Have you heard of the Soft Skills Curriculum?
Published on May 17, 2012 by US Department of Labor
“Skills to Pay the Bills: Mastering Soft Skills for Workplace Success,” is a curriculum developed by ODEP focused on teaching “soft” or workforce readiness skills to youth, including youth with disabilities. The basic structure of the program is comprised of modular, hands-on, engaging activities that focus on six key skill areas: communication, enthusiasm and attitude, teamwork, networking, problem solving and critical thinking, and professionalism.
For more info on the Soft Skills to Pay the Bills — Mastering Soft Skills for Workplace Success visit: http://www.dol.gov/odep/topics/youth/softskills/.
Scholarships are awarded for academic excellence, community service, athletic or artistic talent, and even writing and poetry. Whatever your special gifts, there is probably a scholarship to match. Scholarships do not have to be repaid, but you do have to apply for them. Each scholarship usually requires a separate application. It’s never too early or too late to look for scholarships.
Making the Most of College Visits
by Margie Hatch, NCWD Youth, Posted on April 16, 2012
Posted on April 16, 2012 by NCWD Youth
Today’s blog provides guidance to youth about visiting colleges and other postsecondary institutions to help make informed decisions.
For many of you, spring break is your chance to sleep in, hang out with friends, or take a vacation with your family; however, for juniors just starting their college search and for seniors making their final selection, spring is the prime time for visiting college campuses. As exciting as it is to dream of your new life after high school, college planning can be time consuming and stressful. Choosing the right college is an important decision and takes a lot of prep work.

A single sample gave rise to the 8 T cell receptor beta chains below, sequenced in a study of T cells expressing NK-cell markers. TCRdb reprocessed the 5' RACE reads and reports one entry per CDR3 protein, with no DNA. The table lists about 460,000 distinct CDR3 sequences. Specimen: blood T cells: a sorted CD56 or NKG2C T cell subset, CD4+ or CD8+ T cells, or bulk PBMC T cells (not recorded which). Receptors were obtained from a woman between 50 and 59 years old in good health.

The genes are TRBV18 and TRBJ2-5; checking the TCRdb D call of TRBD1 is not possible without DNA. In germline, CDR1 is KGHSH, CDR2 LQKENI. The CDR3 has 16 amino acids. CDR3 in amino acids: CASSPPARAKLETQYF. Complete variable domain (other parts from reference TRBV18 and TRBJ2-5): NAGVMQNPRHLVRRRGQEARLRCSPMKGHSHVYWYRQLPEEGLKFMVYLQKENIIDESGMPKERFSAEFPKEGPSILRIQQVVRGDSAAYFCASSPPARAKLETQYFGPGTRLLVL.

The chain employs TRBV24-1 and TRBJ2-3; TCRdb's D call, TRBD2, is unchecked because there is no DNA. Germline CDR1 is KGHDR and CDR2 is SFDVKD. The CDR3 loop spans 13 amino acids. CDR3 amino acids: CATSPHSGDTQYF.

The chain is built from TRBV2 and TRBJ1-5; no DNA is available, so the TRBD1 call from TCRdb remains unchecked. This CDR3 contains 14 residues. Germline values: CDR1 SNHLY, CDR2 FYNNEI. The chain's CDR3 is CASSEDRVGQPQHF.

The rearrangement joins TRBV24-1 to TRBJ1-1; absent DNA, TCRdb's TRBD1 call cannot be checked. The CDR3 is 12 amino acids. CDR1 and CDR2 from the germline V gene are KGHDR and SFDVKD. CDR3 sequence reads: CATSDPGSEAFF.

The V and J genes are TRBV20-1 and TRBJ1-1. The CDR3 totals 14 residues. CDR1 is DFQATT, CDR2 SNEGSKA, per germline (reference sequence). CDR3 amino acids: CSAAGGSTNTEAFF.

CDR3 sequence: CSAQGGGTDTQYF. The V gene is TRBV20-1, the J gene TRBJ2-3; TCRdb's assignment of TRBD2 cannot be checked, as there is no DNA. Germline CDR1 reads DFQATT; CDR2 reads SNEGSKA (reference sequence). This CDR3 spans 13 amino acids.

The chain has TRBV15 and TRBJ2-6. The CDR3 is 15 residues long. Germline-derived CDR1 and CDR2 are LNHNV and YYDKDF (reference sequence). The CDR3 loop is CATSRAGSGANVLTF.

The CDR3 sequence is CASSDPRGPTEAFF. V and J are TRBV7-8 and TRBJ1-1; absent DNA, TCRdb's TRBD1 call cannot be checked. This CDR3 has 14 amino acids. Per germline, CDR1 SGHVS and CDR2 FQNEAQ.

By now you may have read your fair share of the college brochures and view books that flood your mailbox. After these first impressions you may be thinking, “School A has the most beautiful campus and, wow, how great would it be to attend School B (I’m the biggest fan of their basketball team!), and School C is a top ranked schools on the U.S. News & World Report – how do I choose?”
Going to College: A Resource for Teens with Disabilities
Going to College: A Resource for Teens with Disabilities website contains information about living college life with a disability.
- It is designed for high school students.
- The site provides video clips, activities, and resources that can help them get a head start in planning for college.
- Video interviews with college students with disabilities offer a way to hear firsthand from students with disabilities who have been successful.
- Modules include activities that will help students explore more about themselves, learn what to expect from college, and equip them with important considerations and tasks to complete when planning for college.
Going to College is funded by a grant with the U.S. Department of Education, Office of Special Education and Rehabilitative Services (#H324M030099A).
Off to College: Tips for Students with Visual Impairments
By Laura Magnuson
College is full of new experiences. You will meet new people, learn new things, and perhaps be away from home for the first time. As a person who has a visual impairment, you may be wondering how you’re going to do it all. How will you pick a good school? How will you find all your books and do all your homework? How are you going to find your way to class? Will you be able to make friends with other students? This article will answer these and other questions.